and tissue donation allows you to give the gift of life to others after
your life has ended. Body donation allows you to help advance medical
teaching and research for the benefit of future generations. Washington State law supports an individual's decision to donate upon
death. You may register as an organ or tissue donor through the
Department of Licensing when you receive your driver's license or through
the Washington state registry.
Question #1 Who can become a donor?
Answer: Anyone who is 18 or older and
of sound mind may become a donor when he or she dies. Minors may become
donors with a parent's or guardian's consent.
Question #2 Will my decision interfere with my
own health care?
Answer: No. Medical personnel must
follow strict guidelines before they can pronounce death and remove the
donor's organs and tissues. Organ and tissue donors receive the same
health care as non-donors
#3 How will medical personnel know that I am a donor?
Answer: Medical personnel will know by
your carrying of a " Donor Card". You should distribute copies to your
family, doctors, funeral home that holds your pre-arranged services and
Question #4 Who pays for the donation
Answer: The organ donation programs,
funded through health care, pay for all costs involved in the organ
donation and recovery.
Question #5 How are the organs and tissues
The distributions of organs is handled by regional organ banks which
are linked to a national computer network that allows them to speed the
process of matching organ donors and recipients. Tissue distribution is
coordinated by various tissue banks throughout the country.
#6 Does my age or medical history matter?
Answer: Although most programs do have
age restrictions for organs, it should not influence your decision to
become a donor. The transplant team will decide at the time of donation
whether the organs or tissues are useful for donation. If the organs or
tissues can't be transplanted, it is possible that the organs or tissues
may be helpful in medical research.
Question #7 Will I have to change my funeral
Answer: Within reason, organ donation
does not delay funeral arrangements or disfigure the body, so no changes
will be needed in your funeral plans. If you plan to donate your body for
medical research, you should be sure to arrange all of the details with
your local anatomical board.
Can I change my mind about becoming a donor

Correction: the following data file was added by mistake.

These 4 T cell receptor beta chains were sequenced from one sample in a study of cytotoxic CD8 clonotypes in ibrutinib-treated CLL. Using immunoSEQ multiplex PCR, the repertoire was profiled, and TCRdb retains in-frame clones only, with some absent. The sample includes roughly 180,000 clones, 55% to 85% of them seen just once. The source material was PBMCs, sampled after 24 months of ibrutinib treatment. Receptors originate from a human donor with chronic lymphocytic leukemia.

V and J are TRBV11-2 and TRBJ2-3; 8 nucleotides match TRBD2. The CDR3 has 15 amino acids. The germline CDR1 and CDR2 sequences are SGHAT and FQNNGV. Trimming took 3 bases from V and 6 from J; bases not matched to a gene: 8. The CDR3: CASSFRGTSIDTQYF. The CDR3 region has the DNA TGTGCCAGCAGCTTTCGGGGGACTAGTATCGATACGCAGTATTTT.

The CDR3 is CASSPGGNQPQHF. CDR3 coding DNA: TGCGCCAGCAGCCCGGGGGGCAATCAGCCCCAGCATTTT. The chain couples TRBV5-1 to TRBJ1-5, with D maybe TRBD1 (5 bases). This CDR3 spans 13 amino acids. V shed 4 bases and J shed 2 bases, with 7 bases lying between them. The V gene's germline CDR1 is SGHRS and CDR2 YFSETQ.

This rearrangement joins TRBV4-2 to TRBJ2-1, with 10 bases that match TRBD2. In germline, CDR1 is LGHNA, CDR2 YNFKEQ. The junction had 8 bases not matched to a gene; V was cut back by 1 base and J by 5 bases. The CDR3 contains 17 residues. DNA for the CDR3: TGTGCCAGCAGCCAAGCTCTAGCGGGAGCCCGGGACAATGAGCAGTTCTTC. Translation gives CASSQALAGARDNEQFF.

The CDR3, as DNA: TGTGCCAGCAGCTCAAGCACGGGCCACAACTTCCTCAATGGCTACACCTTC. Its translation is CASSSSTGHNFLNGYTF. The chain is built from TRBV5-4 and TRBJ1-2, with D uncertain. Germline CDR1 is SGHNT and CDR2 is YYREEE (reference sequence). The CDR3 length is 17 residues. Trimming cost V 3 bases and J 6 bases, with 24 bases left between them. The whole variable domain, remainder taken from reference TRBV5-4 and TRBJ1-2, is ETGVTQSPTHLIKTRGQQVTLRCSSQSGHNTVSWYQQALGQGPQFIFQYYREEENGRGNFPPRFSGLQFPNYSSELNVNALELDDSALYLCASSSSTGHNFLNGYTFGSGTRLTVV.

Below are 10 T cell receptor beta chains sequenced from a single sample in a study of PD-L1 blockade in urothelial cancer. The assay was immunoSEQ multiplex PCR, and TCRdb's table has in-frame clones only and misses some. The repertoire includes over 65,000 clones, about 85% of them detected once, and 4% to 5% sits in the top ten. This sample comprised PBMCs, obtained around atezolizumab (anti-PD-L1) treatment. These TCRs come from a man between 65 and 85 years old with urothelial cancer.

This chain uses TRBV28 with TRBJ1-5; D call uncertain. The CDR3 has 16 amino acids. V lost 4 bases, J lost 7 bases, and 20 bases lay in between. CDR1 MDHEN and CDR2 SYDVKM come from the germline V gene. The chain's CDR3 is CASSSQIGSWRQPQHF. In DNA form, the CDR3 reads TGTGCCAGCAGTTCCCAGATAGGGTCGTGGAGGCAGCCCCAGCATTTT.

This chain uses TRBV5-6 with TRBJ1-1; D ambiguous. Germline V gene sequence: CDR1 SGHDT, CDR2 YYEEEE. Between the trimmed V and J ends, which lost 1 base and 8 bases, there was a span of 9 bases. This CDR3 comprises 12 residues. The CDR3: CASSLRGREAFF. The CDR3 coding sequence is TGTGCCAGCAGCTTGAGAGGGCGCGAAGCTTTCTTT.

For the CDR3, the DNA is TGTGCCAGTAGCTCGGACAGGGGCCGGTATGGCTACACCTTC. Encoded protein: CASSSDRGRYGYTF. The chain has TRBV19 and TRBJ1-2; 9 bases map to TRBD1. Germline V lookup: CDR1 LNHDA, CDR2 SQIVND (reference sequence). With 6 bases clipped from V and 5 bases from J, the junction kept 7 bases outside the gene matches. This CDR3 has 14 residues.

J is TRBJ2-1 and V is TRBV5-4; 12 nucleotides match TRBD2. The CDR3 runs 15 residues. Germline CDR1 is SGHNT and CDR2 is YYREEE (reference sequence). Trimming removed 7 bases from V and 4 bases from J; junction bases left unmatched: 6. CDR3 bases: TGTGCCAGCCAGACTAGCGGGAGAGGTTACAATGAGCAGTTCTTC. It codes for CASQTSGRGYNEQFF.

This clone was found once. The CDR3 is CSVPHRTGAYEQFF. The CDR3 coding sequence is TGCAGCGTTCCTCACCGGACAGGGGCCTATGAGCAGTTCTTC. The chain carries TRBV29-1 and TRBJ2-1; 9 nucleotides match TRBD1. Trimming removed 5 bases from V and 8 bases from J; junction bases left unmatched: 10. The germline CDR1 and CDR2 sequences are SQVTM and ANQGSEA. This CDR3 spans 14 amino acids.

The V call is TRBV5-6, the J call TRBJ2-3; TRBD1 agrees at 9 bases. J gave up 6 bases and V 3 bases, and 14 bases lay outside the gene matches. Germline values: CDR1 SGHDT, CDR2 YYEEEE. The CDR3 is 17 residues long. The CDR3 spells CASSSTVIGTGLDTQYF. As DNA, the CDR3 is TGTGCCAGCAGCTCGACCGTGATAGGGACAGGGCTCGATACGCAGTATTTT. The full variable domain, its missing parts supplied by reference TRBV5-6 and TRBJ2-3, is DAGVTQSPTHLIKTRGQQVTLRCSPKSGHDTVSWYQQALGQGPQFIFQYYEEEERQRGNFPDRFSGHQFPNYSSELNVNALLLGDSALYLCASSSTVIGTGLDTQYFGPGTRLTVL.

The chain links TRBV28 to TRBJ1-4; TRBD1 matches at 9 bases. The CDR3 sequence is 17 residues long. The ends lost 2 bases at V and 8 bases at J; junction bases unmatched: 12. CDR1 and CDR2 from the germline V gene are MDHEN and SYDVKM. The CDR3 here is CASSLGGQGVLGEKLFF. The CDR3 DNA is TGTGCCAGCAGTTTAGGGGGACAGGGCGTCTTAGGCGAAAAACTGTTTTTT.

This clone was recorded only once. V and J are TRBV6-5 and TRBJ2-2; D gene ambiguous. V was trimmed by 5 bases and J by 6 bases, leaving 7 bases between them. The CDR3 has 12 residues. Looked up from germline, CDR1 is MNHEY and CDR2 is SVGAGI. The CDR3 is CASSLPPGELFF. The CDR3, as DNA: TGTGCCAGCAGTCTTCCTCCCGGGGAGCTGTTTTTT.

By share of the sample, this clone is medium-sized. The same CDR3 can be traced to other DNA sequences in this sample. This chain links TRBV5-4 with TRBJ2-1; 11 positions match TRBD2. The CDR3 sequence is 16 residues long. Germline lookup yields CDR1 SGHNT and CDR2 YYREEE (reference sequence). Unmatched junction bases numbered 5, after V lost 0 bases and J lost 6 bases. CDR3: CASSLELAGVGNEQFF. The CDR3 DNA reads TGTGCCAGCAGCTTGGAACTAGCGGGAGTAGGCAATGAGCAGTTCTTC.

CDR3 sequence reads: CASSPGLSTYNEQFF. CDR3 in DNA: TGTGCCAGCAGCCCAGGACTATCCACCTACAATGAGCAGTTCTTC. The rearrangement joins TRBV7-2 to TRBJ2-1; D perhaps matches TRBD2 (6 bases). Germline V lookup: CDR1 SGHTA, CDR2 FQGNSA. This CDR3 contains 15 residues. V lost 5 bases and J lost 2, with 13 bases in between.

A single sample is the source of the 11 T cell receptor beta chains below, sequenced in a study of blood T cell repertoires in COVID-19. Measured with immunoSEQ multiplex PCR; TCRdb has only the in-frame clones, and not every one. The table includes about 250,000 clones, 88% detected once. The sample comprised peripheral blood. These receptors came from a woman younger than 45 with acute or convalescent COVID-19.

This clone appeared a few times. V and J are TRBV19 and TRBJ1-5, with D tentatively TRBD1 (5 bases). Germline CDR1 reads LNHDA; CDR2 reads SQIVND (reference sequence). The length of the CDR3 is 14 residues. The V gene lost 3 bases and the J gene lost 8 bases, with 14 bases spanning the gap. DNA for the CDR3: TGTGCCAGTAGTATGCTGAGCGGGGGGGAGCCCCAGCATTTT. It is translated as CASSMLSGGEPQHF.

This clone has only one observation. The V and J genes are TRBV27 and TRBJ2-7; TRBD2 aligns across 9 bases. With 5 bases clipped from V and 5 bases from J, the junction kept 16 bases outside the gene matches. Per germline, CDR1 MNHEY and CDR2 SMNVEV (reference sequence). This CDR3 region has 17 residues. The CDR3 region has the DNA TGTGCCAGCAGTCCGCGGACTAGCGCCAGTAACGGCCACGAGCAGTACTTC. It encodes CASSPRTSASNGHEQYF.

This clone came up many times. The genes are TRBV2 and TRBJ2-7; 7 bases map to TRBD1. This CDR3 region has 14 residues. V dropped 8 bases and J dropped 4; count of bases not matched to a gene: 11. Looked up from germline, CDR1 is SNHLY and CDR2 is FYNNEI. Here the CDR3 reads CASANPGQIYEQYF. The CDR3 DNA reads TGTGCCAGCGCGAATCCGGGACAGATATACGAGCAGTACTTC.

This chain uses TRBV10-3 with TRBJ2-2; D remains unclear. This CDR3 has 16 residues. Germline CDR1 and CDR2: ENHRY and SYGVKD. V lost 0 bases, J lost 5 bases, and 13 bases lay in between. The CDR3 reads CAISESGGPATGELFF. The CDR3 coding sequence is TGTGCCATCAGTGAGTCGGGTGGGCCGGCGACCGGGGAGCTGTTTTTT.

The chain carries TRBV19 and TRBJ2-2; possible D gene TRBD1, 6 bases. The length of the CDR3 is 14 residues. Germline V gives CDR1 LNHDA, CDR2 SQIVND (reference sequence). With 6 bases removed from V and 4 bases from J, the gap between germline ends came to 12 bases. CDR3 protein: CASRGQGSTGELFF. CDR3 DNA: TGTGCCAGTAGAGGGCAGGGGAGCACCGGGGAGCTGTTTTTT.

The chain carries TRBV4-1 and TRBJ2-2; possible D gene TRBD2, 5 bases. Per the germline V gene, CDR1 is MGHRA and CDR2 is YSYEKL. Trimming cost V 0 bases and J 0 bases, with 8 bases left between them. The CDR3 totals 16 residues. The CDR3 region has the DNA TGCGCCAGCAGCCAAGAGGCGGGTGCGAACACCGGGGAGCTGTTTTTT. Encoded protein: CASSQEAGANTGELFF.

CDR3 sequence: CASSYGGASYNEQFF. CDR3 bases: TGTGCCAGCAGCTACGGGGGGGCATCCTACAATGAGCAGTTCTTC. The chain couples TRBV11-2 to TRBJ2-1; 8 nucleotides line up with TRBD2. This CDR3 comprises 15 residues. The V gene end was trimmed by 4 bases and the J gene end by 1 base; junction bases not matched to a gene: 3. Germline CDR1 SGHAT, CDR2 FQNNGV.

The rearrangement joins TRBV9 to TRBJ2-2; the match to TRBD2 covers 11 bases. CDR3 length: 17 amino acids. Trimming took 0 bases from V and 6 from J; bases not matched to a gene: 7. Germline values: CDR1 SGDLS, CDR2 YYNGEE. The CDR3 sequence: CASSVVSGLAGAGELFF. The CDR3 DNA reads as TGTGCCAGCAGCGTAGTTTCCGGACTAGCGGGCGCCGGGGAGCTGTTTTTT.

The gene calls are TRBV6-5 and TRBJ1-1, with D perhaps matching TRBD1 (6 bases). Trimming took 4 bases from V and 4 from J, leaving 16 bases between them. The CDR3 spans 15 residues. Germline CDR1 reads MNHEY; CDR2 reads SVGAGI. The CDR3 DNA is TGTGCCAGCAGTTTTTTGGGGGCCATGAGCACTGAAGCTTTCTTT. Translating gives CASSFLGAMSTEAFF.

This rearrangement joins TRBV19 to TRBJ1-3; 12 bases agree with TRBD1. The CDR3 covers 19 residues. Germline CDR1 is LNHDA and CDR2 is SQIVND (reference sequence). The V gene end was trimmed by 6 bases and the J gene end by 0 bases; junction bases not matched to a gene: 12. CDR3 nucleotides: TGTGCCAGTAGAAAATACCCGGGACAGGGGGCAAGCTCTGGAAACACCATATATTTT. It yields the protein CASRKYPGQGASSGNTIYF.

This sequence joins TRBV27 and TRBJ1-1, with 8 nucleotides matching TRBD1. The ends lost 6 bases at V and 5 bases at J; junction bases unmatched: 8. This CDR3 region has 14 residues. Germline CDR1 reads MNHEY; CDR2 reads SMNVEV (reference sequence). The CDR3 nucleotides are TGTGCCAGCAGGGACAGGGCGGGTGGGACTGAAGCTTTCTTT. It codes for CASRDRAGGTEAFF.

Answer: Absolutely, simply tear up
your donor card. Anyone that you have told about your donation request
should be notified of this change. Tell family members, doctors, funeral
home, and if you have made arrangements to have your status indicated on
your driver's license be sure to contact the driver's license office to
have your status changed.
Informing your family and caregivers
Sharing your decision to be an organ, tissue or body donor with
your family is as important as making the decision itself. At the time of
your death, your family will be approached about donation. Sharing your
decision with your family now will help them understand your intent to
become a donor. This will also prevent confusion or uncertainty about your
wishes. Respecting your wish to save other lives can provide your family
with great comfort in their time of grief.
Joining the Donor Registry
Transplantation is one of the most remarkable success stories in the
history of medicine. In most cases, it's the only hope for thousands of
people suffering from organ failure, or in desperate need of corneas,
skin, bone or other tissue. Tragically, the need for donated organs and
tissues continues to outpace the supply. Currently, more than 100,000
people nationwide are awaiting life-saving transplants. Each day, 18
Americans die waiting for organ or tissue transplantation. Make your
wishes known by joining the Washington state donor registry at
Donate Life Today or by calling 1-877-275-5269.
About University of Washington Willed Body Program
Even if you are not a possible candidate for organ or tissue
donation, it is very likely that the donation of your body would be
accepted by the UW School of Medicine for medical teaching and
research. If you choose to donate your body to the University of
Washington, the school provides free cremation of your body when their
study is complete. If it is your desire to become a donor to the
Willed Body Program it
is advisable to contact them in advance and complete the Donor
Other Programs that offer free Cremation for Body Donation
There are other programs that offer free cremation with the
donation of your body, however we think you should be aware of some
things before you choose a program which is not one of the established,
reputable, nonprofit organizations listed on this page. True nonprofits
have a public board of directors and financial transparency. While the
sale of bodies and body parts is illegal, it is legal to charge handling
fees that can amount to as much as $20,000 per body. If the organization
you choose is not a true
nonprofit, that "free cremation" may ultimately line someone
else's pocket. Is that really how you want your final gift to be used?
Other reputable sites regarding organ and tissue donation:
LifeCenter Northwest is
one of 58 federally designated nonprofit organ procurement organizations
in the US.
LifeCenter Northwest is the organ
and tissue program that services Alaska, Montana, North Idaho, and
Washington. In 2009, LifeCenter Northwest facilitated 119 organ donors
and 155 tissue donors, saving the lives of 369 people.
Visit their website today! http://www.lcnw.org/